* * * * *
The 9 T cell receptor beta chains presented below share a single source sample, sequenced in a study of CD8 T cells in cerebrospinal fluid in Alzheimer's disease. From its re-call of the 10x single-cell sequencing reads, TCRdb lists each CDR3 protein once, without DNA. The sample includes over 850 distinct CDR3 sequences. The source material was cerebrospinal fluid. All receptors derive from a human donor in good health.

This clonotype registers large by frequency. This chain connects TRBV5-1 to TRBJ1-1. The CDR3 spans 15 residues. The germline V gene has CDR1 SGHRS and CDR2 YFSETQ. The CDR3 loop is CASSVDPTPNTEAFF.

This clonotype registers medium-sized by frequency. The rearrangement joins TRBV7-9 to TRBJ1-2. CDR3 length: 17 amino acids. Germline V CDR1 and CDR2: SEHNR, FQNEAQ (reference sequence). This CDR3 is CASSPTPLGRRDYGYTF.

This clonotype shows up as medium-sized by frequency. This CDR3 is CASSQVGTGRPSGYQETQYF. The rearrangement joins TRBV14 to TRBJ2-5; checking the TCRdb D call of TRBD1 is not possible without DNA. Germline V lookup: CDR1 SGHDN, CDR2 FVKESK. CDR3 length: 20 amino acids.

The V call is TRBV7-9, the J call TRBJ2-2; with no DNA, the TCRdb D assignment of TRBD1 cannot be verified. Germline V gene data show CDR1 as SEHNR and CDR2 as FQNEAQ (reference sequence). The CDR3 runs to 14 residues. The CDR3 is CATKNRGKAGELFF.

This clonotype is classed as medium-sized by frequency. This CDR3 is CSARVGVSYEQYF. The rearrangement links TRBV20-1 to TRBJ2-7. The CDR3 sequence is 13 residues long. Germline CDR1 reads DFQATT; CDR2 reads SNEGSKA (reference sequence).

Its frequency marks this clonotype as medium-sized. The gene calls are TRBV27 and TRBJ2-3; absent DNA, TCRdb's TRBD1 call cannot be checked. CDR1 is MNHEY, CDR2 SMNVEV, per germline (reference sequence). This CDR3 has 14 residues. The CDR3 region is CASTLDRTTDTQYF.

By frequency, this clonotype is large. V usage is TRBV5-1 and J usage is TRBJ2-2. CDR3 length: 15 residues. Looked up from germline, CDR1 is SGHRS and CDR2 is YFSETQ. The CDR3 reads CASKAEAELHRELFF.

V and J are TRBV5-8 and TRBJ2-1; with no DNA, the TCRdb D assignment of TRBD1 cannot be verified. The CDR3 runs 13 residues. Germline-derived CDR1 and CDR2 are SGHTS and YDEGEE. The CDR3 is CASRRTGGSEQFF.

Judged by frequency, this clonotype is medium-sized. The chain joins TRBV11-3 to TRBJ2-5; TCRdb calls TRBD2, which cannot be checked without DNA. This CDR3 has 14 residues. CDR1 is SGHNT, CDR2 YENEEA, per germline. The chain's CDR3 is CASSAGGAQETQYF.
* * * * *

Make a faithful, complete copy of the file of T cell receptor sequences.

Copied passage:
The 9 T cell receptor beta chains presented below share a single source sample, sequenced in a study of CD8 T cells in cerebrospinal fluid in Alzheimer's disease. From its re-call of the 10x single-cell sequencing reads, TCRdb lists each CDR3 protein once, without DNA. The sample includes over 850 distinct CDR3 sequences. The source material was cerebrospinal fluid. All receptors derive from a human donor in good health.

This clonotype registers large by frequency. This chain connects TRBV5-1 to TRBJ1-1. The CDR3 spans 15 residues. The germline V gene has CDR1 SGHRS and CDR2 YFSETQ. The CDR3 loop is CASSVDPTPNTEAFF.

This clonotype registers medium-sized by frequency. The rearrangement joins TRBV7-9 to TRBJ1-2. CDR3 length: 17 amino acids. Germline V CDR1 and CDR2: SEHNR, FQNEAQ (reference sequence). This CDR3 is CASSPTPLGRRDYGYTF.

This clonotype shows up as medium-sized by frequency. This CDR3 is CASSQVGTGRPSGYQETQYF. The rearrangement joins TRBV14 to TRBJ2-5; checking the TCRdb D call of TRBD1 is not possible without DNA. Germline V lookup: CDR1 SGHDN, CDR2 FVKESK. CDR3 length: 20 amino acids.

The V call is TRBV7-9, the J call TRBJ2-2; with no DNA, the TCRdb D assignment of TRBD1 cannot be verified. Germline V gene data show CDR1 as SEHNR and CDR2 as FQNEAQ (reference sequence). The CDR3 runs to 14 residues. The CDR3 is CATKNRGKAGELFF.

This clonotype is classed as medium-sized by frequency. This CDR3 is CSARVGVSYEQYF. The rearrangement links TRBV20-1 to TRBJ2-7. The CDR3 sequence is 13 residues long. Germline CDR1 reads DFQATT; CDR2 reads SNEGSKA (reference sequence).

Its frequency marks this clonotype as medium-sized. The gene calls are TRBV27 and TRBJ2-3; absent DNA, TCRdb's TRBD1 call cannot be checked. CDR1 is MNHEY, CDR2 SMNVEV, per germline (reference sequence). This CDR3 has 14 residues. The CDR3 region is CASTLDRTTDTQYF.

By frequency, this clonotype is large. V usage is TRBV5-1 and J usage is TRBJ2-2. CDR3 length: 15 residues. Looked up from germline, CDR1 is SGHRS and CDR2 is YFSETQ. The CDR3 reads CASKAEAELHRELFF.

V and J are TRBV5-8 and TRBJ2-1; with no DNA, the TCRdb D assignment of TRBD1 cannot be verified. The CDR3 runs 13 residues. Germline-derived CDR1 and CDR2 are SGHTS and YDEGEE. The CDR3 is CASRRTGGSEQFF.

Judged by frequency, this clonotype is medium-sized. The chain joins TRBV11-3 to TRBJ2-5; TCRdb calls TRBD2, which cannot be checked without DNA. This CDR3 has 14 residues. CDR1 is SGHNT, CDR2 YENEEA, per germline. The chain's CDR3 is CASSAGGAQETQYF.